In 2010, the athletic department had been prepared to cut four varsity sports outright and demote another to club status for financial reasons before a fundraising campaign helped spare them.


“Let’s look at it this way,” Barron said. “I can’t see anyone who’s gone through a severe budget problem that’s had to fix it that comes out the other end with more friends than they started with. It’s always the opposite.


“When you have those types of stresses and you have a chancellor that says to cut five sports — that doesn’t put you in a particularly good position. … Everybody took it on the chin.”


A Maryland native and graduate of Wake Forest who also holds advanced degrees from Northwestern and Massachusetts, Barbour served as deputy director of athletics at Notre Dame before taking the top athletics job at Cal in 2004. She also previously served as athletic director at Tulane.


She had been one of the longest-tenured athletic directors in the Pac-12 at the time, but Cal administrators were dismayed with the football team’s mediocre 44 percent graduation rate, the lowest figure for any team in the NCAA’s five major conferences.


“Unacceptable,” Barbour said. “I will tell you I learned some things from that situation that will benefit Penn State.”


Not helping matters, the Bears went 1-11 in 2013 under Sonny Dykes, whom Barbour hired to replace Jeff Tedford as head coach.


Barron said he personally called Cal chancellor Nicholas Dirks to ask about the sagging academic numbers and said that Dirks gave a vote of confidence to Barbour as someone who was working to turn those numbers around.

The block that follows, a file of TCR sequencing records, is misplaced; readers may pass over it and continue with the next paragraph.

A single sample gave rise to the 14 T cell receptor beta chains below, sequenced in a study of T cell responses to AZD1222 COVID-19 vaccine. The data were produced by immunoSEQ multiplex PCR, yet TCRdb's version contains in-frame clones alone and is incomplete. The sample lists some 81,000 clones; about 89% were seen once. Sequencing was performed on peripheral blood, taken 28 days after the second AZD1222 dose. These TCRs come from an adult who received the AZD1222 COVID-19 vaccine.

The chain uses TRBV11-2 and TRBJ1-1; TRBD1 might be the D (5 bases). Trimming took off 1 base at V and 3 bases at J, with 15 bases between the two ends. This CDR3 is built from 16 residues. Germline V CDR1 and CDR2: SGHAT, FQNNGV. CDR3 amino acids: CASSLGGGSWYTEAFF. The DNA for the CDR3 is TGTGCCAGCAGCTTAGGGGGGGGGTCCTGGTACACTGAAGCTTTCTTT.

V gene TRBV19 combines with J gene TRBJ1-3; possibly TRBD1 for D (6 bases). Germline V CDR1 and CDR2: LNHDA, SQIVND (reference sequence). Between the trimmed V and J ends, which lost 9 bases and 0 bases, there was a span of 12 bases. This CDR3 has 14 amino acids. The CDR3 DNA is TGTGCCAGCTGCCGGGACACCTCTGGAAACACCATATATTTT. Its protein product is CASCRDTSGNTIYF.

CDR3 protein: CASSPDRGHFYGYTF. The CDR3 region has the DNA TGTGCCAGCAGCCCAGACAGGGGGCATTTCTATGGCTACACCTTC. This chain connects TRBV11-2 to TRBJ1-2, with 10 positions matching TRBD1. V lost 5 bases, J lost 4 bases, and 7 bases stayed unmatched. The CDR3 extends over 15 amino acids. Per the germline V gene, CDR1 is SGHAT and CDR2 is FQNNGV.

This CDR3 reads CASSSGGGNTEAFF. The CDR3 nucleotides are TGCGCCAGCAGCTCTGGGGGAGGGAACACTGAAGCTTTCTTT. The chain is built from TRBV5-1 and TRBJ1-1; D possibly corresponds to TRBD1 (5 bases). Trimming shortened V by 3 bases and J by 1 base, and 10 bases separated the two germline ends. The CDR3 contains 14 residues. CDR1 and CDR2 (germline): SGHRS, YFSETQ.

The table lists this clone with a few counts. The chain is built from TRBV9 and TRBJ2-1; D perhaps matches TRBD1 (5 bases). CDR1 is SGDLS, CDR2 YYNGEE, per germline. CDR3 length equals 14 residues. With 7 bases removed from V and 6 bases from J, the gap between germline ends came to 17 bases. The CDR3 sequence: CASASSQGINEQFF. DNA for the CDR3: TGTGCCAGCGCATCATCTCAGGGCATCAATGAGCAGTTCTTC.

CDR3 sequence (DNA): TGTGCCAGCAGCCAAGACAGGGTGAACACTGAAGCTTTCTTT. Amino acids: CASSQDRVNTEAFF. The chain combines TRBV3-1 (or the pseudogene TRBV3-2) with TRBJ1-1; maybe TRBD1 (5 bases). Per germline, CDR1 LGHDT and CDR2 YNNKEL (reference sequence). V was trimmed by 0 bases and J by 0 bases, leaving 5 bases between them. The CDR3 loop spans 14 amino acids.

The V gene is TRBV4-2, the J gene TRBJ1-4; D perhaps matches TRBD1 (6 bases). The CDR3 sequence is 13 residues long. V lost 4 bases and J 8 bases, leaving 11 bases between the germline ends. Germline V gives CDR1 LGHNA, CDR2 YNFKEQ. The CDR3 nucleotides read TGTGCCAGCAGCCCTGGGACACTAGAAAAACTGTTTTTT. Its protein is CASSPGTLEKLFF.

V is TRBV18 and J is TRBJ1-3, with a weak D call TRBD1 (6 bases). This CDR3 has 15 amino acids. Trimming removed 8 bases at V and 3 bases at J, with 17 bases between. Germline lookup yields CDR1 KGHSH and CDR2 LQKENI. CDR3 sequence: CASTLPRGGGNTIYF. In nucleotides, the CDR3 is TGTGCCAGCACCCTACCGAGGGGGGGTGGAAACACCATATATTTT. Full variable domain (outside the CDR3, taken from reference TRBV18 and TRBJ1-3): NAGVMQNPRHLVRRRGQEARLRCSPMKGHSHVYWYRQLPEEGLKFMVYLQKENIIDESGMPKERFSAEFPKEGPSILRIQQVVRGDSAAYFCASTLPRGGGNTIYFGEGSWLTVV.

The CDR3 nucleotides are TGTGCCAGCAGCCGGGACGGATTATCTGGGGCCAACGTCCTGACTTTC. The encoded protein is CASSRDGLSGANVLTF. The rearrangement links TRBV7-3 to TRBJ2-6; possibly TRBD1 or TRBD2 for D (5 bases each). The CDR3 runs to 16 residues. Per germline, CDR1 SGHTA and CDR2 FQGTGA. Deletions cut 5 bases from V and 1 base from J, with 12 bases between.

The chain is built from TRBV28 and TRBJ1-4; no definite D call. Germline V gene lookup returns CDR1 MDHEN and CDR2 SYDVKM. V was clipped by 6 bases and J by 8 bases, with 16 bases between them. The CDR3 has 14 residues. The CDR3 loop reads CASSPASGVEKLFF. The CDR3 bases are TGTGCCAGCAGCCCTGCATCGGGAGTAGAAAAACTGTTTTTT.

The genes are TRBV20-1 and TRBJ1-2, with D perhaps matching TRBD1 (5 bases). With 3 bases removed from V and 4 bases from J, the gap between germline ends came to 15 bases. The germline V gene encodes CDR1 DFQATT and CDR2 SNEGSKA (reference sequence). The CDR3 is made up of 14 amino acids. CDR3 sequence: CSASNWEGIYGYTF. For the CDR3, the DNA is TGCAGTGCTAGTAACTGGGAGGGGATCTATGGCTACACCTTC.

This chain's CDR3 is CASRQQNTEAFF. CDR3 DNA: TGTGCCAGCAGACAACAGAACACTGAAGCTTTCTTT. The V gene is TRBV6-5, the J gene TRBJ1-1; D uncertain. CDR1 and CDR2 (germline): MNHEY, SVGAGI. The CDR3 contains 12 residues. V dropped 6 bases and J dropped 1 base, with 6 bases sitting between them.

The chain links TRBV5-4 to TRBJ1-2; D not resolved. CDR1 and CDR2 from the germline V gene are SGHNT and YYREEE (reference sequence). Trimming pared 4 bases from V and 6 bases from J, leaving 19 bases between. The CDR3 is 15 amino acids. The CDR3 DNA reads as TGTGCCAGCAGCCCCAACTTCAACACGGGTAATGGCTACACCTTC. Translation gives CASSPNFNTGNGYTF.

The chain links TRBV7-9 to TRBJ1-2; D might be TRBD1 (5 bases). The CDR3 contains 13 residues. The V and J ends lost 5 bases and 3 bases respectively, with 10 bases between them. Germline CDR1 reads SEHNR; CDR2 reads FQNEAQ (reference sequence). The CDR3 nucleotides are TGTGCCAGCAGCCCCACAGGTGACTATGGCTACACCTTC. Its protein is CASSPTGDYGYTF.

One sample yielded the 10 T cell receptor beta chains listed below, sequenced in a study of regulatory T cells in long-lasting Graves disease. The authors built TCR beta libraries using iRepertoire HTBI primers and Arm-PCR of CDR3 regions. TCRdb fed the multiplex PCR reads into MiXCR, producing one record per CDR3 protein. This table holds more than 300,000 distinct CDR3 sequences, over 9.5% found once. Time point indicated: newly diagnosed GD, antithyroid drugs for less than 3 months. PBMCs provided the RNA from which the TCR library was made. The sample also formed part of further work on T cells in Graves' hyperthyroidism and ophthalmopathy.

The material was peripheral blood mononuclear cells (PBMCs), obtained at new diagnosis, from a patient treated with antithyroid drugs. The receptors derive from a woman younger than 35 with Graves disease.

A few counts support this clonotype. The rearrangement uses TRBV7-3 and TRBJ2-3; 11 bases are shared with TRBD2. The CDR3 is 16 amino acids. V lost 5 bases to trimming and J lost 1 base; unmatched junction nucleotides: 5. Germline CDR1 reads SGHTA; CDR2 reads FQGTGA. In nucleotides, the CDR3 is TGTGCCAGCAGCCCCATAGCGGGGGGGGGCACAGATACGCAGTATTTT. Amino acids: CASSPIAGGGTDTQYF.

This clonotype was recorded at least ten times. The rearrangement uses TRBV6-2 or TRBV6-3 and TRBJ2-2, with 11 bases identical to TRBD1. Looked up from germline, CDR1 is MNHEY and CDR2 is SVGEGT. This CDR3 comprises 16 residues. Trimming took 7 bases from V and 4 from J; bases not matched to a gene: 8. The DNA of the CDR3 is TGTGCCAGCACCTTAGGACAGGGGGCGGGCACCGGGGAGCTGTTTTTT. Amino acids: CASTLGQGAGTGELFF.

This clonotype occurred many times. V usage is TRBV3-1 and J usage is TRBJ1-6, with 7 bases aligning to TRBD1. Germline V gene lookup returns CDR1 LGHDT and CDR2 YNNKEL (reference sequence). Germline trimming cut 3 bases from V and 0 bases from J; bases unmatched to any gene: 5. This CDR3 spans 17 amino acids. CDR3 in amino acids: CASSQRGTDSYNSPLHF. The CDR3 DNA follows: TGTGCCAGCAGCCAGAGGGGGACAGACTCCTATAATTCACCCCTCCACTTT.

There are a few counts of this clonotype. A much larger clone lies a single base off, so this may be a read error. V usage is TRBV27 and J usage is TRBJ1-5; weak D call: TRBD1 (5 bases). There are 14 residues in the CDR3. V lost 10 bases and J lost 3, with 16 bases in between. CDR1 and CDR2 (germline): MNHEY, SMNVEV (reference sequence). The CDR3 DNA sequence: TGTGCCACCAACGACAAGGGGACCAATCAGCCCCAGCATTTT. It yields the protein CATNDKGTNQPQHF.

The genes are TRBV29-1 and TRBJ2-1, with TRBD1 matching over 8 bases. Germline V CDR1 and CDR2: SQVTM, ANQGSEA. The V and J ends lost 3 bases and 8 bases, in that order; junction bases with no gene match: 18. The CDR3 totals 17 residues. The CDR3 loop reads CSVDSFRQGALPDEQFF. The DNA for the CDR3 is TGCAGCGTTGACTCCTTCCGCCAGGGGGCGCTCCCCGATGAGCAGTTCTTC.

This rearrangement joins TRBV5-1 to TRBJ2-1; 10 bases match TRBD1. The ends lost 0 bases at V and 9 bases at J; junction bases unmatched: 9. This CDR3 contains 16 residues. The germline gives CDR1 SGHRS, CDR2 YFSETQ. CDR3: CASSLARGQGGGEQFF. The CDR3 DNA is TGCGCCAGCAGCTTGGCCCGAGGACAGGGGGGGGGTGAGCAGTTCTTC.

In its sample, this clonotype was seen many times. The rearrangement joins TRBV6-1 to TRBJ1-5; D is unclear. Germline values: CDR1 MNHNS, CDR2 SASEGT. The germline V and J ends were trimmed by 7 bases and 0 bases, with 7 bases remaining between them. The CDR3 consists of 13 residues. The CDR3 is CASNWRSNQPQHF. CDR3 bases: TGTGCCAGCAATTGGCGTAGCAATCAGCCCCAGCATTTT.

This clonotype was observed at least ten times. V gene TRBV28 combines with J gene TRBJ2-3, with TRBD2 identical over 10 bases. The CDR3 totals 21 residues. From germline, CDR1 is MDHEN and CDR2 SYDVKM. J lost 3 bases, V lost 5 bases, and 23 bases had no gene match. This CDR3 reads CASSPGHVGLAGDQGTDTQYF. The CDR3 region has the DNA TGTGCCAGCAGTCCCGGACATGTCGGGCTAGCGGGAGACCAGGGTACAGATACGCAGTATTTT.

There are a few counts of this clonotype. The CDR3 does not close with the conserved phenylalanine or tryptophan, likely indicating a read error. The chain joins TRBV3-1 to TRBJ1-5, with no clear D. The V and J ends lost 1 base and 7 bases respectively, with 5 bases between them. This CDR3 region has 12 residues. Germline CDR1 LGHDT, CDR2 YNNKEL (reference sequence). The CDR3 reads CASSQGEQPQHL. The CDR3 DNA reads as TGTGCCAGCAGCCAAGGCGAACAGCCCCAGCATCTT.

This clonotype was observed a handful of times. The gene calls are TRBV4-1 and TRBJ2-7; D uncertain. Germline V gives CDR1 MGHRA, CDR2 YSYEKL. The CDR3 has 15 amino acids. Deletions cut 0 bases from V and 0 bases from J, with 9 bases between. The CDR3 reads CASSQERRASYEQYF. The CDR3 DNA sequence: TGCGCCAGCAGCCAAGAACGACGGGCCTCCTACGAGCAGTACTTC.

“It was an interesting conversation because basically he suggested that Sandy was a champion for the success of the students,” Barron said. “And she was actually putting considerable pressure to make sure that the situation improved. … I asked him if there was any issue in there with respect to Sandy. He said quite the opposite.


“The university, perhaps, should have listened to her more closely and they would have been more successful.”


In Barbour’s favor, Cal won 20 team national championships during Barbour’s tenure as the Bears’ Olympic sports did very well.


The Bears also saw a surge in men’s basketball following Barbour’s hire of former NBA and Stanford coach Mike Montgomery to lead the team. When Montgomery retired earlier this year, Cal and Barbour hired away Tennessee coach Cuonzo Martin to replace him.


Barron also said Barbour’s experience running a multi-million dollar department was a considerable factor in her hiring. He also liked the fact that Barbour had a background as a basketball and field hockey player as an undergrad and as an assistant field hockey coach at Northwestern before climbing the ladder as an administrator.


The hiring of Barbour marks the first time since 1952 that Penn State brought in an athletic director with no ties to the school and its football program.


“I have something to learn from everyone,” Barbour said. “And we will figure out what our gaps are and what we need.”